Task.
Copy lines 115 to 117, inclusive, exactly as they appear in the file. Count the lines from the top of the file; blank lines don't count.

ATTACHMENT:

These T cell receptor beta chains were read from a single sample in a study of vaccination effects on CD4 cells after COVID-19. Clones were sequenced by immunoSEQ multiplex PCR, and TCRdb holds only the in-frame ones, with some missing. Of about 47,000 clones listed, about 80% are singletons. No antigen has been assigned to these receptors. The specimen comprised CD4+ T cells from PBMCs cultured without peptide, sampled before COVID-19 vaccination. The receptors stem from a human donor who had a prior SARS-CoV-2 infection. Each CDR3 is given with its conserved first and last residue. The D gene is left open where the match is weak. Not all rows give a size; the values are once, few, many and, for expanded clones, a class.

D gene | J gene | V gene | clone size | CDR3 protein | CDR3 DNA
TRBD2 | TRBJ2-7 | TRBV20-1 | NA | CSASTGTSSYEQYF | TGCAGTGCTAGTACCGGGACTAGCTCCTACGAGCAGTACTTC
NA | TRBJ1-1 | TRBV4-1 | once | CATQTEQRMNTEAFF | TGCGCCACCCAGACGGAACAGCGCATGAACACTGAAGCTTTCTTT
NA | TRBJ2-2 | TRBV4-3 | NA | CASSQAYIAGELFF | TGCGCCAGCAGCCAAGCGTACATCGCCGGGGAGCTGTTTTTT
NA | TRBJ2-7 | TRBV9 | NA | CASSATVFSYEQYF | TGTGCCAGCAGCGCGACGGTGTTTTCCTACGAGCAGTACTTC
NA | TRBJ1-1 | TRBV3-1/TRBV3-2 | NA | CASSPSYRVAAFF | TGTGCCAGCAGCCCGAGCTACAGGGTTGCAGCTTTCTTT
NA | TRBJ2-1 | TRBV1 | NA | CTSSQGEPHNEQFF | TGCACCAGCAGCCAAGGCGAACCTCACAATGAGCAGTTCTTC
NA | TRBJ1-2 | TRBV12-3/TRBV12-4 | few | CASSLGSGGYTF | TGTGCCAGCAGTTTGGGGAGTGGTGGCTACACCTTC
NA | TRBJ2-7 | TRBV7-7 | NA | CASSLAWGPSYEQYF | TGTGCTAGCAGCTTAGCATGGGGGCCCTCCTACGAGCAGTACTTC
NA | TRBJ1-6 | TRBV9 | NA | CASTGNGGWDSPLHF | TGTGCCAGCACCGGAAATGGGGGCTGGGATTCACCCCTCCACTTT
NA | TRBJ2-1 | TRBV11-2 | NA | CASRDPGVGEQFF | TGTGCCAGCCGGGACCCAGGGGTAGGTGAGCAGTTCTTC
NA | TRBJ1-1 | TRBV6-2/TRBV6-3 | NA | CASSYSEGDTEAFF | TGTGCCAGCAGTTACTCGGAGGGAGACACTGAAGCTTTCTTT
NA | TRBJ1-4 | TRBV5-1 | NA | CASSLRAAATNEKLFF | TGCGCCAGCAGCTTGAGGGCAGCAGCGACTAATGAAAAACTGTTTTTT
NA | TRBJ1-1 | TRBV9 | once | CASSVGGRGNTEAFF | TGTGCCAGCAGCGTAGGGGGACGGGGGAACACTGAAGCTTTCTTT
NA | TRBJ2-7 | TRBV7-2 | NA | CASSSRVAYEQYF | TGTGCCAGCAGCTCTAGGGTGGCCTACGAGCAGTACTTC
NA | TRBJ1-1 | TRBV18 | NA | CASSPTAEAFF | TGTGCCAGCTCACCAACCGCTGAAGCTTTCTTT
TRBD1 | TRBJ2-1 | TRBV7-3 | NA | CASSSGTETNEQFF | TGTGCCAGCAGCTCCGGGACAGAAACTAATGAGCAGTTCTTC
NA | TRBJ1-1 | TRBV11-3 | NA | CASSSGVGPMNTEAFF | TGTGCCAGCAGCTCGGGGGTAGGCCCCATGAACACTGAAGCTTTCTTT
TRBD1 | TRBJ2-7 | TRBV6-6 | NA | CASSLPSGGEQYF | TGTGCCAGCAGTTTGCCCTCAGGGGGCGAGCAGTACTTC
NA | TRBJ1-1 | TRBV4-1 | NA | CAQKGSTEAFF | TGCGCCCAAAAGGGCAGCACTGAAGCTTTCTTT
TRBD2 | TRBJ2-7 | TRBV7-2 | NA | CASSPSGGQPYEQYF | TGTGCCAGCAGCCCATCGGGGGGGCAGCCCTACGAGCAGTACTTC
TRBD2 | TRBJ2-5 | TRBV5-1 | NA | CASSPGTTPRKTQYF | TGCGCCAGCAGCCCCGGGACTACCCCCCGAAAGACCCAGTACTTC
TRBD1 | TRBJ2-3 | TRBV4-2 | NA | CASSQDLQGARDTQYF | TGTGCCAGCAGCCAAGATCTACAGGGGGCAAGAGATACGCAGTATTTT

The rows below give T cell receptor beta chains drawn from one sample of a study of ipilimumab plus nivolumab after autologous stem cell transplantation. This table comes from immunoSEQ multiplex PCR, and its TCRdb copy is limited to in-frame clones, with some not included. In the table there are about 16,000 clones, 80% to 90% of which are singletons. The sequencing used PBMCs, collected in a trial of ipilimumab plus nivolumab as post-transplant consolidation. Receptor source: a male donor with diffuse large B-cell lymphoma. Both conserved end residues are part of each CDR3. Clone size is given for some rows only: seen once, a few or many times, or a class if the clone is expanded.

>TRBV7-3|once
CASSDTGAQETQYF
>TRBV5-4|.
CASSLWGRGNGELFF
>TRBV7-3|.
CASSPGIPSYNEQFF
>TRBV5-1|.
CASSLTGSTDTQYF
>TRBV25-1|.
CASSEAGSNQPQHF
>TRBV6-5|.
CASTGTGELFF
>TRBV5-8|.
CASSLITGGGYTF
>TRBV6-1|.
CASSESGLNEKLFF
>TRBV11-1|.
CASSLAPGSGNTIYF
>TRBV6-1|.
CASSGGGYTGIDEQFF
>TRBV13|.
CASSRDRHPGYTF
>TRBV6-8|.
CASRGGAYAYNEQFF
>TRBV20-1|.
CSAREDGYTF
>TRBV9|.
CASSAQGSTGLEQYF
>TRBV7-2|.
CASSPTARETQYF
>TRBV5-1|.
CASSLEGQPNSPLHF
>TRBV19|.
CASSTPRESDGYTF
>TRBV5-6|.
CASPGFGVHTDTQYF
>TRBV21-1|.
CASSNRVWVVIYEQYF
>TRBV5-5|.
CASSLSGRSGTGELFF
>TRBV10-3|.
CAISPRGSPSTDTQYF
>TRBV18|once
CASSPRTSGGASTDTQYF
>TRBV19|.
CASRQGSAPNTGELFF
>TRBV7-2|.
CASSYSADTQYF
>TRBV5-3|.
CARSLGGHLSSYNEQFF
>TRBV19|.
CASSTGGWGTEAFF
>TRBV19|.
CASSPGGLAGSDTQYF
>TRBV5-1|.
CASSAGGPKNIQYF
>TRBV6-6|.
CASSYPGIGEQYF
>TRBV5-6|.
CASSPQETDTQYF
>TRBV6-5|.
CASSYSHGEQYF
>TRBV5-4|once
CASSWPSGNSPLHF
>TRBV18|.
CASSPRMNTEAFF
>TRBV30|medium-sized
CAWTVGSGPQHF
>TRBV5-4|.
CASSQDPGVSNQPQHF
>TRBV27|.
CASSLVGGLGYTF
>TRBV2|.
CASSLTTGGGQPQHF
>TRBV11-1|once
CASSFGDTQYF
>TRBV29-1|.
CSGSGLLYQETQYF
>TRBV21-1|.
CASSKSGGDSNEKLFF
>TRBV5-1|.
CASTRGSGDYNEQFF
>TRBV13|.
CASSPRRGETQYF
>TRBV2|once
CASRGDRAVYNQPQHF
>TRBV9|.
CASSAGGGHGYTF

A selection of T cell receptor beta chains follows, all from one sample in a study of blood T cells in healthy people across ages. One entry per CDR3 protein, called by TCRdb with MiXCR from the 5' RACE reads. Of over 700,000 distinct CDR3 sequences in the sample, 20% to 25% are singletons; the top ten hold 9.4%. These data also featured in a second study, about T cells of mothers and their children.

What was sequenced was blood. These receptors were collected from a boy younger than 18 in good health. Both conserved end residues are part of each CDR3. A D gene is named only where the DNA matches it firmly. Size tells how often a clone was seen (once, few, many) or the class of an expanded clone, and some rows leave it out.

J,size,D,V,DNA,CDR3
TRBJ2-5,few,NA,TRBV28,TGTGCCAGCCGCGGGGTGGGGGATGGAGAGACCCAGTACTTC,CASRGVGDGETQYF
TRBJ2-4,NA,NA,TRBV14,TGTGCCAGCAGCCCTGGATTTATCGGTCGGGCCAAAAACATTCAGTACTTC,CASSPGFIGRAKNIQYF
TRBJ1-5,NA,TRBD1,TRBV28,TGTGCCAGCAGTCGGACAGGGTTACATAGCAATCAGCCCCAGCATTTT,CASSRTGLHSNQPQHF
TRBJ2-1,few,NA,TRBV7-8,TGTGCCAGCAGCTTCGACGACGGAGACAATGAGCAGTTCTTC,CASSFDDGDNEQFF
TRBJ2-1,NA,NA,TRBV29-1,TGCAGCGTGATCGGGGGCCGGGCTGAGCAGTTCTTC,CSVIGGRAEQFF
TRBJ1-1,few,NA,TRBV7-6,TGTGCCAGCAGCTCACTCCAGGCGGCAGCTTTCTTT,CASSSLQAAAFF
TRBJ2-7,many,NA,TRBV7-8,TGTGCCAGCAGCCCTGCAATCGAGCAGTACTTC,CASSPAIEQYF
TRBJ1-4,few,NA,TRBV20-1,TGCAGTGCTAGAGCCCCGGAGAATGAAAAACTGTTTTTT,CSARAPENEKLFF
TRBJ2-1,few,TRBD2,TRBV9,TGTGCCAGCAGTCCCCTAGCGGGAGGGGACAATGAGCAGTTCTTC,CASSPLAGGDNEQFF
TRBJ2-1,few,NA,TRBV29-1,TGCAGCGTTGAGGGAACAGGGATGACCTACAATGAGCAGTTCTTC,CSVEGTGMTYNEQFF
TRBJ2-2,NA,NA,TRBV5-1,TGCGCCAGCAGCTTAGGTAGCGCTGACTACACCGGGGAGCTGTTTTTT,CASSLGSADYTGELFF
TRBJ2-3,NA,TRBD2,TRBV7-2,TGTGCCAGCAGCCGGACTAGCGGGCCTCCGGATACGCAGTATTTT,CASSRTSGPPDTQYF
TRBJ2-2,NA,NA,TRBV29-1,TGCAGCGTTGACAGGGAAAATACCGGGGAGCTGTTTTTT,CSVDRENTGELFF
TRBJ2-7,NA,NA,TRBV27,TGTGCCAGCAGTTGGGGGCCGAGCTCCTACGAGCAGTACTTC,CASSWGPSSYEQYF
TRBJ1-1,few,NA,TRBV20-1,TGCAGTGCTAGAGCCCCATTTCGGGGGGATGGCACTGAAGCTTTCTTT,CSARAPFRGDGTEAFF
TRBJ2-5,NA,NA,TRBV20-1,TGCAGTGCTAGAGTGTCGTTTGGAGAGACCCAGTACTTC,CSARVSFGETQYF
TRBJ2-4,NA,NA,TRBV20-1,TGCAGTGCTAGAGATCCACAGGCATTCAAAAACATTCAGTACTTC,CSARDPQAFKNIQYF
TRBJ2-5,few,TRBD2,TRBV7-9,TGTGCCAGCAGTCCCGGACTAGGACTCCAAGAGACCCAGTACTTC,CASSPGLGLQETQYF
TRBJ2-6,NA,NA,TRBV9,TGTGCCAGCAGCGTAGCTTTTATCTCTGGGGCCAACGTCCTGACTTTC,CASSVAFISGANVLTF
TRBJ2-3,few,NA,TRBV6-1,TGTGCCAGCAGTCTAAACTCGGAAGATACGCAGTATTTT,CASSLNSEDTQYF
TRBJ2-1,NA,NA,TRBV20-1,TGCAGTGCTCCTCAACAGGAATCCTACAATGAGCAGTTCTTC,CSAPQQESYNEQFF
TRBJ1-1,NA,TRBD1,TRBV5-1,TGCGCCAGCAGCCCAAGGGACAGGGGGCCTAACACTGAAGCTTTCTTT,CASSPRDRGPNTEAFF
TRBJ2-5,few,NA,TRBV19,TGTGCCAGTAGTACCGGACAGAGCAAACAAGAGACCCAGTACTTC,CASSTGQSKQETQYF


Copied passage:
What was sequenced was blood. These receptors were collected from a boy younger than 18 in good health. Both conserved end residues are part of each CDR3. A D gene is named only where the DNA matches it firmly. Size tells how often a clone was seen (once, few, many) or the class of an expanded clone, and some rows leave it out.

J,size,D,V,DNA,CDR3
TRBJ2-5,few,NA,TRBV28,TGTGCCAGCCGCGGGGTGGGGGATGGAGAGACCCAGTACTTC,CASRGVGDGETQYF